I had my first byline during the summer before my senior year of high school.
One of my very first pieces was a profile on my close friend. When it came out on the newspaper, we both wondered if the article would be considered less official if people knew we did the interview in her bedroom with me taking notes on my assignment notebook.
Pretty soon, writing became “my thing”—and came with expectations I struggled living up to. I got asked about writing essays, book recommendations, my thoughts on *insert title of literary novel here*. A guy once took me a to a bookstore because he assumed I’d be into books. I felt his judgment when I picked up To All the Boys I’ve Loved Before instead of his strongly recommended Infinite Jest.
When I got to college, I didn’t think twice about signing up for a creative writing class. It felt like something I was expected to do. On our first meeting, the professor explained that the class was structured like a workshop. Every week, we would go around and critique one another’s pages.
We were asked to introduce ourselves by sharing what type of chapters we were working on. One by one, people described their ideas, the inspiration behind their work, writers they wanted to emulate. And that whole time, I kept thinking, wow everyone here has something way more meaningful to say than I do.
The stuff I liked writing were love stories set in high school, not provoking pieces that reflected on the state of the world or the nature of humanity. The thought of sharing my work with people there made me spiral—and I decided to drop the class the next day. I kept rationalizing that it didn’t fit my schedule or that it didn’t make sense with my current course load. The plain truth was, I was scared.
While all this was happening, I was also way behind on my deadlines with Young STAR. The editor at the time kept following up on the article I was supposed to submit for my column. No matter how many nights I stayed up staring at my computer, I couldn’t get myself to write.
There was one night in particular that stood out. I was in my dorm room sitting at my desk, my lamp the only light on while my roommate was sound asleep. And still, no words were coming.
Writing became so much of my personality but I had no idea if I actually knew how to write anymore. It came to a point where the relief of finishing an article or story far eclipsed any joy I felt writing it. I thought that I didn’t deserve to have been given this opportunity. I didn’t deserve to have this platform. I didn’t deserve to keep trying to write. And so that’s exactly what I did—I stopped trying.
For the next three years, I wrote research papers, essays, but none of my writing was creative. Then my senior year came, and it was suddenly the last time I was registering for classes. I was wrapping up my major requirements, my thesis, but I kept going back to the writing seminar that still had a slot open.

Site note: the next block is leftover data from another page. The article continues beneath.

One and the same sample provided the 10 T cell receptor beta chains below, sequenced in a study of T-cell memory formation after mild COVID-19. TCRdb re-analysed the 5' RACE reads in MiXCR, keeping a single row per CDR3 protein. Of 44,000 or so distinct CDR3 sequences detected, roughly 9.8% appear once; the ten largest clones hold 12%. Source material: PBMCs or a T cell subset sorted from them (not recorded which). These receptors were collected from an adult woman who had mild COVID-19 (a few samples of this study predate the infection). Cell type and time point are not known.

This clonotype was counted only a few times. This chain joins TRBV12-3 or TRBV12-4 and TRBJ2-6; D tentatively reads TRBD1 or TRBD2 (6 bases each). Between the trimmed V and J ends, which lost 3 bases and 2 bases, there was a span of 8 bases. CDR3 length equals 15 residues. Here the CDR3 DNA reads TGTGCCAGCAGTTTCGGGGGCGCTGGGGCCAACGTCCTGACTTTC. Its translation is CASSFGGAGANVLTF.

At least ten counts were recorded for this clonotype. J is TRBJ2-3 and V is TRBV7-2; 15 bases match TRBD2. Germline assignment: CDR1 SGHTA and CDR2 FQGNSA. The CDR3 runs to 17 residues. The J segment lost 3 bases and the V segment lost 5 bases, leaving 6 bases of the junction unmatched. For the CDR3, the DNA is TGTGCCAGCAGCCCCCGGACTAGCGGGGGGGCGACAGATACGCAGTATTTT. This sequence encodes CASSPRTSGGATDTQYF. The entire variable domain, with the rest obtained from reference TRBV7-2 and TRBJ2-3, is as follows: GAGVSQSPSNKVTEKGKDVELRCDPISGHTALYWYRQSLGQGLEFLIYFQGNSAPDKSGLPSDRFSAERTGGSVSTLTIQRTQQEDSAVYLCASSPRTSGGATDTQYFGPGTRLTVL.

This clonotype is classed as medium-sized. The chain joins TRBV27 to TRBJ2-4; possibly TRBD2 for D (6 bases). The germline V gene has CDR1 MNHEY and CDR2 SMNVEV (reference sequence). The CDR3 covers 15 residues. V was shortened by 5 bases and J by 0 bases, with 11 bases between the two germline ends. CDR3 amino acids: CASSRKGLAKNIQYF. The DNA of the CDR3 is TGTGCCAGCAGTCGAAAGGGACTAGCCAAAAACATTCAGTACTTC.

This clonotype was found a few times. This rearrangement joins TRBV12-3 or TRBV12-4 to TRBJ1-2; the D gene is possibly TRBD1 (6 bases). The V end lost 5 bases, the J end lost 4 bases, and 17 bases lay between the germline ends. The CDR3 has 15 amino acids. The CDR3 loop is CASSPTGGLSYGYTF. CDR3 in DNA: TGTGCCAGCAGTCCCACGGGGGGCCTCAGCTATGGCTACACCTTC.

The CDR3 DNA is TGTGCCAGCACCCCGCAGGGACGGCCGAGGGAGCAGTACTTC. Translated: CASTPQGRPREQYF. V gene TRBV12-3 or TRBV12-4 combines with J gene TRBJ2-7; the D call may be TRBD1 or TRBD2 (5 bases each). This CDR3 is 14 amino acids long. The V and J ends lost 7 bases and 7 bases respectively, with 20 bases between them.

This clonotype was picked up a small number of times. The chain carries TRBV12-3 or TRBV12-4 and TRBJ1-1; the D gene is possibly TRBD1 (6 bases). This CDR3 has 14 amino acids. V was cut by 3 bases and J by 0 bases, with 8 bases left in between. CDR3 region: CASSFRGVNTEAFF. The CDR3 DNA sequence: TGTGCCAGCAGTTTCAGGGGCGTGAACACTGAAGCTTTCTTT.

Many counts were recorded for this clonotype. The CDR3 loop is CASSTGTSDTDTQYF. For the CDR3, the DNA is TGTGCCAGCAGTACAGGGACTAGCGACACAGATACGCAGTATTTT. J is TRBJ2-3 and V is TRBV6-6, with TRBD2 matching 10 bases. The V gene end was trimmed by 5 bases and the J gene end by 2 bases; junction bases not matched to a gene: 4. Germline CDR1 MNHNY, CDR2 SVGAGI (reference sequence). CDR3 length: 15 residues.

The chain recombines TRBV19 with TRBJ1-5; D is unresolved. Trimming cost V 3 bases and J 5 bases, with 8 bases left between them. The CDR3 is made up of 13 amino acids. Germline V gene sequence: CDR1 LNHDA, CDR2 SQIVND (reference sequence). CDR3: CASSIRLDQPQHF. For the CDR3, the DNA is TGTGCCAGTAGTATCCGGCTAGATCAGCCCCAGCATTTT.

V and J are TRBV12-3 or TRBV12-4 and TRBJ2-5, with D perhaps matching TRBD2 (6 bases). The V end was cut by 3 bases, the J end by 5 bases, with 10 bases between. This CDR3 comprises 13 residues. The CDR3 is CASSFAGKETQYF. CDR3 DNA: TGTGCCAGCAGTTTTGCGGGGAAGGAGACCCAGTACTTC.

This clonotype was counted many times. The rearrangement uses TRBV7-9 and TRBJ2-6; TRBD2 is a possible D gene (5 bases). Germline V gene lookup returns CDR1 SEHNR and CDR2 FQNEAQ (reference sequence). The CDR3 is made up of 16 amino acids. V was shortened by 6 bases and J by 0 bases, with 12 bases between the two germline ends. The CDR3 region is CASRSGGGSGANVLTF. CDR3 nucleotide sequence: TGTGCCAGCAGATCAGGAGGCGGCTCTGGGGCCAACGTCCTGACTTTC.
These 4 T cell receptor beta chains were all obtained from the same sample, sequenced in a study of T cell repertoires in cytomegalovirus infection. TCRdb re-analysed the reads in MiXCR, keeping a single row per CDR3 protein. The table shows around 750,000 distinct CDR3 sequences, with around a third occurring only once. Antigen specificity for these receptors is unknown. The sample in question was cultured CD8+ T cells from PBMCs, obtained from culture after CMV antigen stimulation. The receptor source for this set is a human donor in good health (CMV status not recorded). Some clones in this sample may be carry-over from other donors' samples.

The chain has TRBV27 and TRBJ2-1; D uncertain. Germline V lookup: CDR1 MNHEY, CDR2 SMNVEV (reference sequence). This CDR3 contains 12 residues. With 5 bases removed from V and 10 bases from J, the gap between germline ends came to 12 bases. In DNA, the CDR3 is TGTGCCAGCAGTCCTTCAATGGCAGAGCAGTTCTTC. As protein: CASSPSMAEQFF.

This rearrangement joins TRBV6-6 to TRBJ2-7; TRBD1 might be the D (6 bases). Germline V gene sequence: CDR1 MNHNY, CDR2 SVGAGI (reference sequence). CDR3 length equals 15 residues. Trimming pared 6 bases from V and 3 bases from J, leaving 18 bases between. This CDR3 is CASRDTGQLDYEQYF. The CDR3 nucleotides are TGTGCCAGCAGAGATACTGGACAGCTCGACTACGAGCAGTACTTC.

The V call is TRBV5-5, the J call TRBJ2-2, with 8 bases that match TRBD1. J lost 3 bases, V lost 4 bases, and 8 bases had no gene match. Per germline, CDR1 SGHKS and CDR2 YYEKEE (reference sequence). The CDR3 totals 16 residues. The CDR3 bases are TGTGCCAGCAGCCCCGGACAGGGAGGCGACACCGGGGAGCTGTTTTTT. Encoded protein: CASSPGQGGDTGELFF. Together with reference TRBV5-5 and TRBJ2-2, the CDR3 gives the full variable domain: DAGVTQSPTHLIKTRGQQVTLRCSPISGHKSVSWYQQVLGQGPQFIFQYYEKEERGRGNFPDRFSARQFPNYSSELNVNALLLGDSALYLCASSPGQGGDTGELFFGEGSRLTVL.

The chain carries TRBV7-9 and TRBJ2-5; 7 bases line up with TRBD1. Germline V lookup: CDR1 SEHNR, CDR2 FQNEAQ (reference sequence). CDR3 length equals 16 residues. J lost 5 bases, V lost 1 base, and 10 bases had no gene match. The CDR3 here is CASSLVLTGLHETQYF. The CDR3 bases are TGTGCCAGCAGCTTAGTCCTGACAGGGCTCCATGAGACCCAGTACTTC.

It was just me and one other student. Our professor, an author I looked up to, said we’d exchange chapters of our work and spend each class discussing them. Maybe it was because I was older or was more detached from writing, but knowing that someone else was going to read my work felt less daunting.
Even though both my professor and classmate were inclined towards literary fiction, they treated my drafted love story with respect. They analyzed the themes I was using, gave notes on what worked and what didn’t work. I was always so worried that my stories didn’t pass for “actual writing” that I became the first one to count them out.
Overcoming imposter syndrome was a little trickier when it came to Young STAR. A little over two years ago, I was offered the position to be the newest editor. I had always admired the platform deeply but it couldn’t be an automatic yes for me. I mean, how could I guide writers when I struggled as a contributor?
But the past two years were the most fulfilled I’ve felt as a creative. Even over a pandemic, I got to connect with writers and artists around the country. I read articles that made me laugh, made me cry, and made me think differently. I had the privilege of seeing a piece from the pitch to the final draft, and witnessing the many ways a writer can grow. When I came back to the publication that gave me my first byline, I also had the privilege of giving new writers their first byline too.
One of the photos I have saved on my phone is a quote from an interview with Pachinko writer Min Jin Lee. “When I write, I think of my younger sister who thinks I’m wonderful,” she said. “I find it helpful to think of a kind, loving person who values me.”
On my hardest writing days, I find myself thinking of YS. I think about the brilliant high school student we found in our submissions inbox, the intern who saw their work get published for the first time, the contributor who decided to apply for a writing program, the team who pushed for bold and honest content throughout this election year. I may not have a younger sister, but this became the space where my creative self felt most valued and inspired.
I honestly don’t know if I’d still be pursuing a creative career if I didn’t get the chance to write back in high school. That’s the beauty of youth publications—for a lot of us, they’re the first spaces that validate our voices and show us we matter. As someone who spent the last few years working with college students and fresh grads, I can attest that there’s so much to learn from the younger generation.
Echoing Min Jin Lee, I hope that you, whoever’s reading this, will try to be gentle and kind to your creative self. In a world full of critics, it’s unfair for you to be your harshest one.